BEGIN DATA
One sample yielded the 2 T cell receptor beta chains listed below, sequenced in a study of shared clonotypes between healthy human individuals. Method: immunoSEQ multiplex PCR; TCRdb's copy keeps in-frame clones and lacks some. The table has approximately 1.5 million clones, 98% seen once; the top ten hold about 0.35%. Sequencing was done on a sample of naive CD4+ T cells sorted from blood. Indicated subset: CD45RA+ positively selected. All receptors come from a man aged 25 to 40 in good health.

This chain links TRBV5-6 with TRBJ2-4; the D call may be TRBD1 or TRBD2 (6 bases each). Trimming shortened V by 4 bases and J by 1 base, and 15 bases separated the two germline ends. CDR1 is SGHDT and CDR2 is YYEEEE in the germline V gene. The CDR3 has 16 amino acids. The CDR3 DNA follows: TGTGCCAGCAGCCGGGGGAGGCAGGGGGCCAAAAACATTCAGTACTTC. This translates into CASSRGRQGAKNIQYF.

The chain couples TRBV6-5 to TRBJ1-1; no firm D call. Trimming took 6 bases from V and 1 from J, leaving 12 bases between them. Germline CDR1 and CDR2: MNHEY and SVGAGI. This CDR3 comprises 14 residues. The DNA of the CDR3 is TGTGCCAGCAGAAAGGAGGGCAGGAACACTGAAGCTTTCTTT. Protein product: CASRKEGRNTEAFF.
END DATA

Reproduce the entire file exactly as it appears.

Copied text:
One sample yielded the 2 T cell receptor beta chains listed below, sequenced in a study of shared clonotypes between healthy human individuals. Method: immunoSEQ multiplex PCR; TCRdb's copy keeps in-frame clones and lacks some. The table has approximately 1.5 million clones, 98% seen once; the top ten hold about 0.35%. Sequencing was done on a sample of naive CD4+ T cells sorted from blood. Indicated subset: CD45RA+ positively selected. All receptors come from a man aged 25 to 40 in good health.

This chain links TRBV5-6 with TRBJ2-4; the D call may be TRBD1 or TRBD2 (6 bases each). Trimming shortened V by 4 bases and J by 1 base, and 15 bases separated the two germline ends. CDR1 is SGHDT and CDR2 is YYEEEE in the germline V gene. The CDR3 has 16 amino acids. The CDR3 DNA follows: TGTGCCAGCAGCCGGGGGAGGCAGGGGGCCAAAAACATTCAGTACTTC. This translates into CASSRGRQGAKNIQYF.

The chain couples TRBV6-5 to TRBJ1-1; no firm D call. Trimming took 6 bases from V and 1 from J, leaving 12 bases between them. Germline CDR1 and CDR2: MNHEY and SVGAGI. This CDR3 comprises 14 residues. The DNA of the CDR3 is TGTGCCAGCAGAAAGGAGGGCAGGAACACTGAAGCTTTCTTT. Protein product: CASRKEGRNTEAFF.